Shrinking, fearing almost, lest, coming home from his battles,

He should lay claim to her hand, as the prize and reward of his valor.

VIII      THE SPINNING-WHEEL

Month after month passed away, and in Autumn the ships of the merchants

Came with kindred and friends, with cattle and corn for the Pilgrims.

All in the village was peace; the men were intent on their labors,

Busy with hewing and building, with garden-plot and with merestead,

Busy with breaking the glebe, and mowing the grass in the meadows,

Searching the sea for its fish, and hunting the deer in the forest.

All in the village was peace; but at times the rumor of warfare

Filled the air with alarm, and the apprehension of danger.

Bravely the stalwart Miles Standish was scouring the land with his forces,

Waxing valiant in fight and defeating the alien armies,

Till his name had become a sound of fear to the nations.

Anger was still in his heart, but at times the remorse and contrition

Which in all noble natures succeed the passionate outbreak,

Came like a rising tide, that encounters the rush of a river,

Staying its current awhile, but making it bitter and brackish.

Meanwhile Alden at home had built him a new habitation,

Solid, substantial, of timber rough-hewn from the firs of the forest.

Wooden-barred was the door, and the roof was covered with rushes;

Latticed the windows were, and the window-panes were of paper,

Oiled to admit the light, while wind and rain were excluded.

There too he dug a well, and around it planted an orchard:

Still may be seen to this day some trace of the well and the orchard.

Close to the house was the stall, where, safe and secure from annoyance,

Raghorn, the snow-white steer, that had fallen to Alden's allotment

In the division of cattle, might ruminate in the night-time

Over the pastures he cropped, made fragrant by sweet pennyroyal.

Oft when his labor was finished, with eager feet would the dreamer

Follow the pathway that ran through the woods to the house of Priscilla,

Led by illusions romantic and subtile deceptions of fancy,

Pleasure disguised as duty, and love in the semblance of friendship.

Ever of her he thought, when he fashioned the walls of his dwelling;

Ever of her he thought, when he delved in the soil of his garden;

Ever of her he thought, when he read in his Bible on Sunday

Praise of the virtuous woman, as she is described in the Proverbs,--

How the heart of her husband doth safely trust in her always,

How all the days of her life she will do him good, and not evil,

How she seeketh the wool and the flax and worketh with gladness,

How she layeth her hand to the spindle and holdeth the distaff,

How she is not afraid of the snow for herself or her household,

Knowing her household are clothed with the scarlet cloth of her weaving!

So as she sat at her wheel one afternoon in the Autumn,

Alden, who opposite sat, and was watching her dexterous fingers,

As if the thread she was spinning were that of his life and his fortune,

After a pause in their talk, thus spake to the sound of the spindle.

"Truly, Priscilla," he said, "when I see you spinning and spinning,

Never idle a moment, but thrifty and thoughtful of others,

Suddenly you are transformed, are visibly changed in a moment;

You are no longer Priscilla, but Bertha the Beautiful Spinner."

Here the light foot on the treadle grew swifter and swifter; the spindle

Uttered an angry snarl, and the thread snapped short in her fingers;

While the impetuous speaker, not heeding the mischief, continued:

"You are the beautiful Bertha, the spinner, the queen of Helvetia;

She whose story I read at a stall in the streets of Southampton,

Who, as she rode on her palfrey, o'er valley and meadow and mountain,

Ever was spinning her thread from a distaff fixed to her saddle.

She was so thrifty and good, that her name passed into a proverb.

So shall it be with your own, when the spinning-wheel shall no longer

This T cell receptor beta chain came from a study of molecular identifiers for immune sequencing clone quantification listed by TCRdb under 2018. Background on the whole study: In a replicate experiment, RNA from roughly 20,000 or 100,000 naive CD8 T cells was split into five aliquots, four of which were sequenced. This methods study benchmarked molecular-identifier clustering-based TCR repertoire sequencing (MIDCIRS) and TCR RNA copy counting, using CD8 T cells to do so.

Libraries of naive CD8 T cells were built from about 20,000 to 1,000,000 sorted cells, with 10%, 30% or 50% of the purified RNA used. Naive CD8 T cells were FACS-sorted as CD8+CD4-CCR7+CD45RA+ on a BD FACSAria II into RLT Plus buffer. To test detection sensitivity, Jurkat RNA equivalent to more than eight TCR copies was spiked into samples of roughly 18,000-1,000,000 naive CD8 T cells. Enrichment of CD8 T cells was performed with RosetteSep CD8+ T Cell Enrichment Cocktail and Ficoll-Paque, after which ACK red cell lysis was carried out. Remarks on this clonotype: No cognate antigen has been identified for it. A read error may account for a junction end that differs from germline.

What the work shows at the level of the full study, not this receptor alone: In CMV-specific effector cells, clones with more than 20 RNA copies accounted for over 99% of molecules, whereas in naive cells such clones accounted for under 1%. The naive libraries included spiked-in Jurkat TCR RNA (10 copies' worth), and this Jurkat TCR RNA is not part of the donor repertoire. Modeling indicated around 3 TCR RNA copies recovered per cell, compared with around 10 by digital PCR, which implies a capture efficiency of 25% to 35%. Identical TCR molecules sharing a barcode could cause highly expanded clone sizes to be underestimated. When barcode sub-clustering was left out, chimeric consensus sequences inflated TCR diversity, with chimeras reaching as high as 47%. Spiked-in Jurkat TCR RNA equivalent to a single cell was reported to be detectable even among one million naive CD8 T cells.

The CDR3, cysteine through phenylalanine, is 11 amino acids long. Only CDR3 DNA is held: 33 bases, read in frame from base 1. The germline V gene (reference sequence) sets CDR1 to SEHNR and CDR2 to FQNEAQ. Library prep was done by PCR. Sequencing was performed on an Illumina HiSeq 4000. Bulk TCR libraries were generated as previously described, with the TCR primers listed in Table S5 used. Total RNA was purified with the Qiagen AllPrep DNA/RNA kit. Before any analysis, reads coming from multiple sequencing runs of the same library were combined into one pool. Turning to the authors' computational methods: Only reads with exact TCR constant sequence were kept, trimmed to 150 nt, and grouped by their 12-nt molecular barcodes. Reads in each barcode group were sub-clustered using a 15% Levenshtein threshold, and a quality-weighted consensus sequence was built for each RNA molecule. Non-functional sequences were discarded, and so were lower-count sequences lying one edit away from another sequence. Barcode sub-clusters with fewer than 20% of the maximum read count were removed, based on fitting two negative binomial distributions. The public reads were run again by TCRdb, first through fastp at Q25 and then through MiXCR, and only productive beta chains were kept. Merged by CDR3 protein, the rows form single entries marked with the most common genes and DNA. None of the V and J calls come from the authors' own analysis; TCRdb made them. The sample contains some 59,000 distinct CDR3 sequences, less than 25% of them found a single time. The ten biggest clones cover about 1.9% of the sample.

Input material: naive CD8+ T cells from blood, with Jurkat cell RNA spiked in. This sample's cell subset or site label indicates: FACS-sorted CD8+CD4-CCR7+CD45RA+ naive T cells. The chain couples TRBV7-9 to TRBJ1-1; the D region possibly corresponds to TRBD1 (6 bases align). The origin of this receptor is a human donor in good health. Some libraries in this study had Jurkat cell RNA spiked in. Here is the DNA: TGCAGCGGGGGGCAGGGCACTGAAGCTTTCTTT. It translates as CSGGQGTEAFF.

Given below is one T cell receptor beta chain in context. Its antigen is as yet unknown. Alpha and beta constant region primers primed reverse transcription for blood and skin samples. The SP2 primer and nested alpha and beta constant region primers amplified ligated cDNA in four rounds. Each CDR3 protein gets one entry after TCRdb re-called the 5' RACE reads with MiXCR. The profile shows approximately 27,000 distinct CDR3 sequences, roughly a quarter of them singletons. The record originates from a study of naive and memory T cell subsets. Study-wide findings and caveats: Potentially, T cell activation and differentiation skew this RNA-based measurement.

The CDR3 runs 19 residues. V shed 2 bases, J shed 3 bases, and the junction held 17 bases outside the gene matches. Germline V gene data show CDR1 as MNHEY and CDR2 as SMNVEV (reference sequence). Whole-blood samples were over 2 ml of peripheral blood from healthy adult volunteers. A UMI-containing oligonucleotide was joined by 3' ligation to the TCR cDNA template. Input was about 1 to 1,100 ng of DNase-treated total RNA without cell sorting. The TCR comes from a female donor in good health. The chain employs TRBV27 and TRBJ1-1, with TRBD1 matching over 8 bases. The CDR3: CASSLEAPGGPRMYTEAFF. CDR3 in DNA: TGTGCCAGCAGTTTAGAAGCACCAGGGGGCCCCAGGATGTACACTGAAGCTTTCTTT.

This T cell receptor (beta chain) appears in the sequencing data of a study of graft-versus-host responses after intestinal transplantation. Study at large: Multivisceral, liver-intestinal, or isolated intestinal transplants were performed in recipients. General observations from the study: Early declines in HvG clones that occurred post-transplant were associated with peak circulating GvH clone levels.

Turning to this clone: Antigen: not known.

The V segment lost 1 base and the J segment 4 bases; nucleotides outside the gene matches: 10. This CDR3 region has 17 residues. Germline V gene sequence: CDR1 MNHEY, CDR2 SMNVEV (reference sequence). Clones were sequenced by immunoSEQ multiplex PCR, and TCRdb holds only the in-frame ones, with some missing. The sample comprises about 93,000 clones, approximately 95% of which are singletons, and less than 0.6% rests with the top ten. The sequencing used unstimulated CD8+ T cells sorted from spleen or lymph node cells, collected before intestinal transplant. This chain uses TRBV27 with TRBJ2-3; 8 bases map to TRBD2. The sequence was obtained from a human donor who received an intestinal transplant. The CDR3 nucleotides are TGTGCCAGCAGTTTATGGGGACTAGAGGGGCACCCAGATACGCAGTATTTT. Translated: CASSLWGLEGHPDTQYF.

Hum in the house of the farmer, and fill its chambers with music.

Then shall the mothers, reproving, relate how it was in their childhood,

Praising the good old times, and the days of Priscilla the spinner!"

Straight uprose from her wheel the beautiful Puritan maiden,

Pleased with the praise of her thrift from him whose praise was the sweetest,

Drew from the reel on the table a snowy skein of her spinning,

Thus making answer, meanwhile, to the flattering phrases of Alden:

"Come, you must not be idle; if I am a pattern for housewives,

Show yourself equally worthy of being the model of husbands.

Hold this skein on your hands, while I wind it, ready for knitting;

Then who knows but hereafter, when fashions have changed and the manners,

Fathers may talk to their sons of the good old times of John Alden!"

Thus, with a jest and a laugh, the skein on his hands she adjusted,

He sitting awkwardly there, with his arms extended before him,

She standing graceful, erect, and winding the thread from his fingers,

Sometimes chiding a little his clumsy manner of holding,

Sometimes touching his hands, as she disentangled expertly

Twist or knot in the yarn, unawares--for how could she help it?--

Sending electrical thrills through every nerve in his body.

Lo! in the midst of this scene, a breathless messenger entered,

Bringing in hurry and heat the terrible news from the village.

Yes; Miles Standish was dead!--an Indian had brought them the tidings,--

Slain by a poisoned arrow, shot down in the front of the battle,

Into an ambush beguiled, cut off with the whole of his forces;

All the town would be burned, and all the people be murdered!

Such were the tidings of evil that burst on the hearts of the hearers.

Silent and statue-like stood Priscilla, her face looking backward

Still at the face of the speaker, her arms uplifted in horror;

But John Alden, upstarting, as if the barb of the arrow

Piercing the heart of his friend had struck his own, and had sundered

Once and for ever the bonds that held him bound as a captive,

Wild with excess of sensation, the awful delight of his freedom,

Mingled with pain and regret, unconscious of what he was doing,

Clasped, almost with a groan, the motionless form of Priscilla,

Pressing her close to his heart, as for ever his own, and exclaiming:

"Those whom the Lord hath united, let no man put them asunder!"

Even as rivulets twain, from distant and separate sources,

Seeing each other afar, as they leap from the rocks, and pursuing

Each one its devious path, but drawing nearer and nearer,

Rush together at last, at their trysting-place in the forest;

So these lives that had run thus far in separate channels,

Coming in sight of each other, then swerving and flowing asunder,

Parted by barriers strong, but drawing nearer and nearer,

Rushed together at last, and one was lost in the other.

IX. The Wedding-Day